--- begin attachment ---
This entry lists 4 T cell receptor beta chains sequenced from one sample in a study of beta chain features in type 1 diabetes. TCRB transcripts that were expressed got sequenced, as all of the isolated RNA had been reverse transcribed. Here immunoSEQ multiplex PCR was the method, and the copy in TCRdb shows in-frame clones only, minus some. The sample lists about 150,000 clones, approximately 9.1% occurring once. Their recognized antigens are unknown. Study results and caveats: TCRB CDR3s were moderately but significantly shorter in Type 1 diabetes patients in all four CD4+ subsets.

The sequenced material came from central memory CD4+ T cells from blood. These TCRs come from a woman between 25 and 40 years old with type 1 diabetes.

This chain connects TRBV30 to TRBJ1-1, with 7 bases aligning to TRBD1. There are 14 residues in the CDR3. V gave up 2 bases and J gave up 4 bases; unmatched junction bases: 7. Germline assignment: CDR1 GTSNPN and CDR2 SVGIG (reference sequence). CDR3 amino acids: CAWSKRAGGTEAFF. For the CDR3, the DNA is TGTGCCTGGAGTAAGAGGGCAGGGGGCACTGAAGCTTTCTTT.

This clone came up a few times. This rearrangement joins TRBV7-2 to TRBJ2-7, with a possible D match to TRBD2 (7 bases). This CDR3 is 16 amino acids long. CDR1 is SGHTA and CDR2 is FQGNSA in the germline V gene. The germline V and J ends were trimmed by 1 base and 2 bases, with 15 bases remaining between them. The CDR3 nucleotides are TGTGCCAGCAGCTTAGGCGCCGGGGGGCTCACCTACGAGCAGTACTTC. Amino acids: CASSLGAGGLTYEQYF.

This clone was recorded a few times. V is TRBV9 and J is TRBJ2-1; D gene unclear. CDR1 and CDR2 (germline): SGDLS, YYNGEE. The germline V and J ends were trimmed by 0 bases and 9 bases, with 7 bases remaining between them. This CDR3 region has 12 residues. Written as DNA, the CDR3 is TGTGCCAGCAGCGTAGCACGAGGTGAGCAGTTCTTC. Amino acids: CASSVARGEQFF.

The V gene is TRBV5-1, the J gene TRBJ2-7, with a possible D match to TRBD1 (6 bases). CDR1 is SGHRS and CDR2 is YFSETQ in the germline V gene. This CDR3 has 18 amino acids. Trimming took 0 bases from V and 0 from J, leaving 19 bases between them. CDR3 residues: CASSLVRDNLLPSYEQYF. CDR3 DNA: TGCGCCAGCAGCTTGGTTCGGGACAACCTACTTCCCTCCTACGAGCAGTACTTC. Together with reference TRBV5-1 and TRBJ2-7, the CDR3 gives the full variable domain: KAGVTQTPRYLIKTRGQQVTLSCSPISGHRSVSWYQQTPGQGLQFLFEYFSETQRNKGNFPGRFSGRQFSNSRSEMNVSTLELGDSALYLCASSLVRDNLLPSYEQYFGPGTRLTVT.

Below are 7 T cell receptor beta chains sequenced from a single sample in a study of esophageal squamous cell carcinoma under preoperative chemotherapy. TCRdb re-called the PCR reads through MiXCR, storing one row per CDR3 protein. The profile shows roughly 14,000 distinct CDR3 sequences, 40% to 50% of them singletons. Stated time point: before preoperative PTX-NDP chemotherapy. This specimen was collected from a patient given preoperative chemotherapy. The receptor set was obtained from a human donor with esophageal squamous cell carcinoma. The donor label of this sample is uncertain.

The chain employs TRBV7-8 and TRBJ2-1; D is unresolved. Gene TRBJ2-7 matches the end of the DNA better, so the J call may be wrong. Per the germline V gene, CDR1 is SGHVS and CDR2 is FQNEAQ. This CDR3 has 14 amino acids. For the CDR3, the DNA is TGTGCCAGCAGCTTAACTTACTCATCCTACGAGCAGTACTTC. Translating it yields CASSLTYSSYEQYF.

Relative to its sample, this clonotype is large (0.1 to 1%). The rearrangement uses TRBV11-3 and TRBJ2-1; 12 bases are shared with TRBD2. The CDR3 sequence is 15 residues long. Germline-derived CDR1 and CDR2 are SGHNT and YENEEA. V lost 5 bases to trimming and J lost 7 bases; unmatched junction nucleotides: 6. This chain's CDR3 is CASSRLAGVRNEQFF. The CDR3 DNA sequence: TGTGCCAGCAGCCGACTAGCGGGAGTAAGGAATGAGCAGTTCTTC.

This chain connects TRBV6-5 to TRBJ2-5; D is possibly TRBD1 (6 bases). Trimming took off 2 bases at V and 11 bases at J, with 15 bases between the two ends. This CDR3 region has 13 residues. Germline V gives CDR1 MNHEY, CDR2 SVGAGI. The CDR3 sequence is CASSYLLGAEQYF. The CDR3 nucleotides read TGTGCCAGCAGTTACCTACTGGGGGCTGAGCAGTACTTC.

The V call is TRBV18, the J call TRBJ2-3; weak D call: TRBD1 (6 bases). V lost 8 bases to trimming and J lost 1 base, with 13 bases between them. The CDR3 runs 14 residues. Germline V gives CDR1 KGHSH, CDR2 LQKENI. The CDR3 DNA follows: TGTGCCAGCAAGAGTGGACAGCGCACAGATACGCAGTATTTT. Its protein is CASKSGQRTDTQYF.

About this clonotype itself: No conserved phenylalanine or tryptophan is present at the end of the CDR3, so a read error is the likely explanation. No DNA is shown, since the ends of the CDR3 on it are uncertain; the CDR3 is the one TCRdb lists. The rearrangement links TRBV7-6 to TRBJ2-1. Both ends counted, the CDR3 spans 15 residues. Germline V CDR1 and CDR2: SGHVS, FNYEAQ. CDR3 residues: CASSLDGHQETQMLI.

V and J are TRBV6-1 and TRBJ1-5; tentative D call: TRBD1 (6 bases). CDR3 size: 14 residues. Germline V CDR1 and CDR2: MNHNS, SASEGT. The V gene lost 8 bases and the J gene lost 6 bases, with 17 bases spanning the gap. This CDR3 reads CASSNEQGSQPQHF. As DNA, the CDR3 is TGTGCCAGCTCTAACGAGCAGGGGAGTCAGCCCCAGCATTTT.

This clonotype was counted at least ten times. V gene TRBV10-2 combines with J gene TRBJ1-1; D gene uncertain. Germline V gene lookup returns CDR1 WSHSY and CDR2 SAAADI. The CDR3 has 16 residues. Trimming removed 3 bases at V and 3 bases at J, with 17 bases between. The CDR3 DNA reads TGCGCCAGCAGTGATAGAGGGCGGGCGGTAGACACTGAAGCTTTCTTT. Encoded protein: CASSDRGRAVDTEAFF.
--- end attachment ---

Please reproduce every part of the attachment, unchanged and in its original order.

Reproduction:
This entry lists 4 T cell receptor beta chains sequenced from one sample in a study of beta chain features in type 1 diabetes. TCRB transcripts that were expressed got sequenced, as all of the isolated RNA had been reverse transcribed. Here immunoSEQ multiplex PCR was the method, and the copy in TCRdb shows in-frame clones only, minus some. The sample lists about 150,000 clones, approximately 9.1% occurring once. Their recognized antigens are unknown. Study results and caveats: TCRB CDR3s were moderately but significantly shorter in Type 1 diabetes patients in all four CD4+ subsets.

The sequenced material came from central memory CD4+ T cells from blood. These TCRs come from a woman between 25 and 40 years old with type 1 diabetes.

This chain connects TRBV30 to TRBJ1-1, with 7 bases aligning to TRBD1. There are 14 residues in the CDR3. V gave up 2 bases and J gave up 4 bases; unmatched junction bases: 7. Germline assignment: CDR1 GTSNPN and CDR2 SVGIG (reference sequence). CDR3 amino acids: CAWSKRAGGTEAFF. For the CDR3, the DNA is TGTGCCTGGAGTAAGAGGGCAGGGGGCACTGAAGCTTTCTTT.

This clone came up a few times. This rearrangement joins TRBV7-2 to TRBJ2-7, with a possible D match to TRBD2 (7 bases). This CDR3 is 16 amino acids long. CDR1 is SGHTA and CDR2 is FQGNSA in the germline V gene. The germline V and J ends were trimmed by 1 base and 2 bases, with 15 bases remaining between them. The CDR3 nucleotides are TGTGCCAGCAGCTTAGGCGCCGGGGGGCTCACCTACGAGCAGTACTTC. Amino acids: CASSLGAGGLTYEQYF.

This clone was recorded a few times. V is TRBV9 and J is TRBJ2-1; D gene unclear. CDR1 and CDR2 (germline): SGDLS, YYNGEE. The germline V and J ends were trimmed by 0 bases and 9 bases, with 7 bases remaining between them. This CDR3 region has 12 residues. Written as DNA, the CDR3 is TGTGCCAGCAGCGTAGCACGAGGTGAGCAGTTCTTC. Amino acids: CASSVARGEQFF.

The V gene is TRBV5-1, the J gene TRBJ2-7, with a possible D match to TRBD1 (6 bases). CDR1 is SGHRS and CDR2 is YFSETQ in the germline V gene. This CDR3 has 18 amino acids. Trimming took 0 bases from V and 0 from J, leaving 19 bases between them. CDR3 residues: CASSLVRDNLLPSYEQYF. CDR3 DNA: TGCGCCAGCAGCTTGGTTCGGGACAACCTACTTCCCTCCTACGAGCAGTACTTC. Together with reference TRBV5-1 and TRBJ2-7, the CDR3 gives the full variable domain: KAGVTQTPRYLIKTRGQQVTLSCSPISGHRSVSWYQQTPGQGLQFLFEYFSETQRNKGNFPGRFSGRQFSNSRSEMNVSTLELGDSALYLCASSLVRDNLLPSYEQYFGPGTRLTVT.

Below are 7 T cell receptor beta chains sequenced from a single sample in a study of esophageal squamous cell carcinoma under preoperative chemotherapy. TCRdb re-called the PCR reads through MiXCR, storing one row per CDR3 protein. The profile shows roughly 14,000 distinct CDR3 sequences, 40% to 50% of them singletons. Stated time point: before preoperative PTX-NDP chemotherapy. This specimen was collected from a patient given preoperative chemotherapy. The receptor set was obtained from a human donor with esophageal squamous cell carcinoma. The donor label of this sample is uncertain.

The chain employs TRBV7-8 and TRBJ2-1; D is unresolved. Gene TRBJ2-7 matches the end of the DNA better, so the J call may be wrong. Per the germline V gene, CDR1 is SGHVS and CDR2 is FQNEAQ. This CDR3 has 14 amino acids. For the CDR3, the DNA is TGTGCCAGCAGCTTAACTTACTCATCCTACGAGCAGTACTTC. Translating it yields CASSLTYSSYEQYF.

Relative to its sample, this clonotype is large (0.1 to 1%). The rearrangement uses TRBV11-3 and TRBJ2-1; 12 bases are shared with TRBD2. The CDR3 sequence is 15 residues long. Germline-derived CDR1 and CDR2 are SGHNT and YENEEA. V lost 5 bases to trimming and J lost 7 bases; unmatched junction nucleotides: 6. This chain's CDR3 is CASSRLAGVRNEQFF. The CDR3 DNA sequence: TGTGCCAGCAGCCGACTAGCGGGAGTAAGGAATGAGCAGTTCTTC.

This chain connects TRBV6-5 to TRBJ2-5; D is possibly TRBD1 (6 bases). Trimming took off 2 bases at V and 11 bases at J, with 15 bases between the two ends. This CDR3 region has 13 residues. Germline V gives CDR1 MNHEY, CDR2 SVGAGI. The CDR3 sequence is CASSYLLGAEQYF. The CDR3 nucleotides read TGTGCCAGCAGTTACCTACTGGGGGCTGAGCAGTACTTC.

The V call is TRBV18, the J call TRBJ2-3; weak D call: TRBD1 (6 bases). V lost 8 bases to trimming and J lost 1 base, with 13 bases between them. The CDR3 runs 14 residues. Germline V gives CDR1 KGHSH, CDR2 LQKENI. The CDR3 DNA follows: TGTGCCAGCAAGAGTGGACAGCGCACAGATACGCAGTATTTT. Its protein is CASKSGQRTDTQYF.

About this clonotype itself: No conserved phenylalanine or tryptophan is present at the end of the CDR3, so a read error is the likely explanation. No DNA is shown, since the ends of the CDR3 on it are uncertain; the CDR3 is the one TCRdb lists. The rearrangement links TRBV7-6 to TRBJ2-1. Both ends counted, the CDR3 spans 15 residues. Germline V CDR1 and CDR2: SGHVS, FNYEAQ. CDR3 residues: CASSLDGHQETQMLI.

V and J are TRBV6-1 and TRBJ1-5; tentative D call: TRBD1 (6 bases). CDR3 size: 14 residues. Germline V CDR1 and CDR2: MNHNS, SASEGT. The V gene lost 8 bases and the J gene lost 6 bases, with 17 bases spanning the gap. This CDR3 reads CASSNEQGSQPQHF. As DNA, the CDR3 is TGTGCCAGCTCTAACGAGCAGGGGAGTCAGCCCCAGCATTTT.

This clonotype was counted at least ten times. V gene TRBV10-2 combines with J gene TRBJ1-1; D gene uncertain. Germline V gene lookup returns CDR1 WSHSY and CDR2 SAAADI. The CDR3 has 16 residues. Trimming removed 3 bases at V and 3 bases at J, with 17 bases between. The CDR3 DNA reads TGCGCCAGCAGTGATAGAGGGCGGGCGGTAGACACTGAAGCTTTCTTT. Encoded protein: CASSDRGRAVDTEAFF.